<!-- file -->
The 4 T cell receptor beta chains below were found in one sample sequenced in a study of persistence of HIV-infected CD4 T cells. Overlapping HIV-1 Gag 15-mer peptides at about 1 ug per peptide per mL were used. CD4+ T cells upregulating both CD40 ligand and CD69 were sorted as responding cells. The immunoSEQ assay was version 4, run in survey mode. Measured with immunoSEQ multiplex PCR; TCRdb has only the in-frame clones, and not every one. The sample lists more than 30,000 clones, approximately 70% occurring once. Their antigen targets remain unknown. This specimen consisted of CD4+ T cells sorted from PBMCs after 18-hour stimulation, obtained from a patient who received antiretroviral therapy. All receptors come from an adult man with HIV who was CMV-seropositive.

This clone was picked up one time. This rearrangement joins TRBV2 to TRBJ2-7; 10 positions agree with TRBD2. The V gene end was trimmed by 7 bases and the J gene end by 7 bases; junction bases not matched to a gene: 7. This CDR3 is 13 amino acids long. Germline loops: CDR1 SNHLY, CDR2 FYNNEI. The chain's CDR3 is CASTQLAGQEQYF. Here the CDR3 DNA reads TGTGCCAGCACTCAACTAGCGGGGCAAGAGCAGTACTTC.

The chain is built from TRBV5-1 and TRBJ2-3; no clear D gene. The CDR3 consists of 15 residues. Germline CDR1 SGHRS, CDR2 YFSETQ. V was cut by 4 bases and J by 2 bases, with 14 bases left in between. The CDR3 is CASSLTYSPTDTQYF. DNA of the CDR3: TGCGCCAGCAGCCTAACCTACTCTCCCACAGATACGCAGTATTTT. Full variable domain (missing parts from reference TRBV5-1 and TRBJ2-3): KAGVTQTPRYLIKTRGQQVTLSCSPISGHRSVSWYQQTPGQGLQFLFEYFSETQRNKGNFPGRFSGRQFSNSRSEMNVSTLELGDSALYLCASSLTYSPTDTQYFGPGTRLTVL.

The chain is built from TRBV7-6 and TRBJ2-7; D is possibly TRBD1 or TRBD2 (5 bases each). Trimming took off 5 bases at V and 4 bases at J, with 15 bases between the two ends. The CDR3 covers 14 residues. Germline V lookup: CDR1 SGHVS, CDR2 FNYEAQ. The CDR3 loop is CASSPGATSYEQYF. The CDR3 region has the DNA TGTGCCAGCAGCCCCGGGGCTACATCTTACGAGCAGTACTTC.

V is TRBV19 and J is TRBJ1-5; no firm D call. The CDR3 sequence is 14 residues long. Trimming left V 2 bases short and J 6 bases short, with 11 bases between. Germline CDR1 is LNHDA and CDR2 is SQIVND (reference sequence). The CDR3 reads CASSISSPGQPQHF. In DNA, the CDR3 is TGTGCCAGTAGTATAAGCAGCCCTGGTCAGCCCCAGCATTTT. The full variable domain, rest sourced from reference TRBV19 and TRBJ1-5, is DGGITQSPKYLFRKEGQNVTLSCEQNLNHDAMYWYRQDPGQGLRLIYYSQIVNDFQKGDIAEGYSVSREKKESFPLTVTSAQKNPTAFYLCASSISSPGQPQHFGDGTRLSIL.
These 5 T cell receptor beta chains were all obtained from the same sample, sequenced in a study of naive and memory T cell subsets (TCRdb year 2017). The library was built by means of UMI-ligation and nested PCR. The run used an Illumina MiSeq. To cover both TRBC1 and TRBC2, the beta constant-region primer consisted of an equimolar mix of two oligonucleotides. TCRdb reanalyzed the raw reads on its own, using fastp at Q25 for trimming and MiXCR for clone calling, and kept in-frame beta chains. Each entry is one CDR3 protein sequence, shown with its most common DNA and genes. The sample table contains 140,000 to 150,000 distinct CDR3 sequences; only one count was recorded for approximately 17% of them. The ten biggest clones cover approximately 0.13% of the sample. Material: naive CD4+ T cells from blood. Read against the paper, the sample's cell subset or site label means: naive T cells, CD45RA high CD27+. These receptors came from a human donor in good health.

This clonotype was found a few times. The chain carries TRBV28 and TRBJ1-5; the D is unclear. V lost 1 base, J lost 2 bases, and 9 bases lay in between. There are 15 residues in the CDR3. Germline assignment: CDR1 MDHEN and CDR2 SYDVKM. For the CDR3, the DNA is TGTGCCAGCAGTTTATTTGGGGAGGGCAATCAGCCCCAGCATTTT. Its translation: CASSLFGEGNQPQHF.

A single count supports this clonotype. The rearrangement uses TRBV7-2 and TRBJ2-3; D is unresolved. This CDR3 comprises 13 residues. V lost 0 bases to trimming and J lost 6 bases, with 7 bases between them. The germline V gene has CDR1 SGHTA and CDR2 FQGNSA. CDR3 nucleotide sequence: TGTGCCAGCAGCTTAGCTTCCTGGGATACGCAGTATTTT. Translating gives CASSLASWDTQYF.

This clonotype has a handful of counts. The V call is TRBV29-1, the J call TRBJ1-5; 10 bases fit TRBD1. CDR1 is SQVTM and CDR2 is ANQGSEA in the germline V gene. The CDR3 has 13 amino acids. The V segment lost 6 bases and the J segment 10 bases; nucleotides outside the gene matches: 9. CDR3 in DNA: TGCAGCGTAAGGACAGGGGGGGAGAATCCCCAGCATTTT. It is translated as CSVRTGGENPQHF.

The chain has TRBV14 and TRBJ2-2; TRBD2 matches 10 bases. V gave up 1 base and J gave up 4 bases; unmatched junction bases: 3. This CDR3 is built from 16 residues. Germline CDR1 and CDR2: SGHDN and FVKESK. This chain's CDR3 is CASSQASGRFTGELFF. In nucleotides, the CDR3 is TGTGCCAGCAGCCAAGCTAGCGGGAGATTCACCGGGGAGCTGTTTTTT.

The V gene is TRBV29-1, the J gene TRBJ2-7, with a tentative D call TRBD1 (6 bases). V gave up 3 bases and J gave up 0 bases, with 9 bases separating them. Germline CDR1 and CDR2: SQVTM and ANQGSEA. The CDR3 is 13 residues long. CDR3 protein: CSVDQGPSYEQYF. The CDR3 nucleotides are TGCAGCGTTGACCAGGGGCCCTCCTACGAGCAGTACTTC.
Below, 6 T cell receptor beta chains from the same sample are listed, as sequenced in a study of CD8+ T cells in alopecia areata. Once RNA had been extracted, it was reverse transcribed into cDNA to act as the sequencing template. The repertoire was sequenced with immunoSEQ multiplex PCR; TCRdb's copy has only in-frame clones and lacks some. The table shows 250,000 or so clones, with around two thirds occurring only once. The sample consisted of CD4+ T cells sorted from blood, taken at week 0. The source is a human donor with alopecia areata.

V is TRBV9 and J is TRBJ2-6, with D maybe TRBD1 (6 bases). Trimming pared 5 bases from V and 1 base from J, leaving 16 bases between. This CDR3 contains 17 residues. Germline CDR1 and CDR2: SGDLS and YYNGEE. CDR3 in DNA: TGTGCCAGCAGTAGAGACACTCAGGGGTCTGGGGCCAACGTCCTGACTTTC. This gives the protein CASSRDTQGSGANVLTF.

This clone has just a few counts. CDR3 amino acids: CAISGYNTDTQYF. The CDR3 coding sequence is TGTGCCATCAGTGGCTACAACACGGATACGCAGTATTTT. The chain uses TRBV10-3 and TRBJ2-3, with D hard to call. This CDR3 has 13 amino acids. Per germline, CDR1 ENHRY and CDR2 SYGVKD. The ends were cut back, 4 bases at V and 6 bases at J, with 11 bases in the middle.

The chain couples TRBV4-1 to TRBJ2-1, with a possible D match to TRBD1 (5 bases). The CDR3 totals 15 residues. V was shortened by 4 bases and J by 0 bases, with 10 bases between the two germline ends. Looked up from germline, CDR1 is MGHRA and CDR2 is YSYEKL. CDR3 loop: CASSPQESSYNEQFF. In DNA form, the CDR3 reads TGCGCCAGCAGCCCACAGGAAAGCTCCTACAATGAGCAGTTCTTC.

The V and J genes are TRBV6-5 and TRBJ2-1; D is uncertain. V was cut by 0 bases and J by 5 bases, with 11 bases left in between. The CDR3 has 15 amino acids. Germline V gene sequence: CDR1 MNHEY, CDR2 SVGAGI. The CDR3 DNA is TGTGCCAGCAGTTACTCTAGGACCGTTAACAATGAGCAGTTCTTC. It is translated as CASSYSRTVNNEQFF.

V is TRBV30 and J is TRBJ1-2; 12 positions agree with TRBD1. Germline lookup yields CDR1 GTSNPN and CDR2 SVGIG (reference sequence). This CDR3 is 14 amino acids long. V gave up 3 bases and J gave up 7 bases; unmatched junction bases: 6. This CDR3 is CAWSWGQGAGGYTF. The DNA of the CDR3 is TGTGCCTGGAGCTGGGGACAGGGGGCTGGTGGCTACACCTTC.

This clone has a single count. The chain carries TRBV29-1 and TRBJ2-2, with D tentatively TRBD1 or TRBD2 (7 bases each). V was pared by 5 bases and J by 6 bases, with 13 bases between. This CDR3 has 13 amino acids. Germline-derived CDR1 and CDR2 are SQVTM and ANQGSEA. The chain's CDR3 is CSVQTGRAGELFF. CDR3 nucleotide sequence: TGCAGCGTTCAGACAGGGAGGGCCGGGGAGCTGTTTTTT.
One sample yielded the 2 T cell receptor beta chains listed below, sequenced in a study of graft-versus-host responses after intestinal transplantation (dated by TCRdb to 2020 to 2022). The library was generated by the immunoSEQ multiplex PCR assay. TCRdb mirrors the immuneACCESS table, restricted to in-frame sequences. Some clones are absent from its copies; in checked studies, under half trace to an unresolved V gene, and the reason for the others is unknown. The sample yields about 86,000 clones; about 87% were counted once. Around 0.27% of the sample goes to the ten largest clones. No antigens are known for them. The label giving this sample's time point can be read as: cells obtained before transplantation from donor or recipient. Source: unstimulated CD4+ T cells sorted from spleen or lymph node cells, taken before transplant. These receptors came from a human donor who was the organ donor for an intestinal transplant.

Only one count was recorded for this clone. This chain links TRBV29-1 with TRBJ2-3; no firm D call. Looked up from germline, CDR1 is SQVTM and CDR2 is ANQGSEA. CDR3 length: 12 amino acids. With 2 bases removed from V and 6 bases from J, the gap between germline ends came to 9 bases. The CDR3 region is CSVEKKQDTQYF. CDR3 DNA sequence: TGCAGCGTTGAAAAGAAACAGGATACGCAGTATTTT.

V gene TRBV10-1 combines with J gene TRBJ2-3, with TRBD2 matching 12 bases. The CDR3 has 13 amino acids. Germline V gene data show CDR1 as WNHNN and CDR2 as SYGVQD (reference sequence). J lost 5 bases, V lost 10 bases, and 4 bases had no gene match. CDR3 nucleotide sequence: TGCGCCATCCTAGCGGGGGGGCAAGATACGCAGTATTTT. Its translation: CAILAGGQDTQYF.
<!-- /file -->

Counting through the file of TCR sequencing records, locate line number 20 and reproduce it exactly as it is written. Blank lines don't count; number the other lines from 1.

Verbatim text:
Only one count was recorded for this clone. This chain links TRBV29-1 with TRBJ2-3; no firm D call. Looked up from germline, CDR1 is SQVTM and CDR2 is ANQGSEA. CDR3 length: 12 amino acids. With 2 bases removed from V and 6 bases from J, the gap between germline ends came to 9 bases. The CDR3 region is CSVEKKQDTQYF. CDR3 DNA sequence: TGCAGCGTTGAAAAGAAACAGGATACGCAGTATTTT.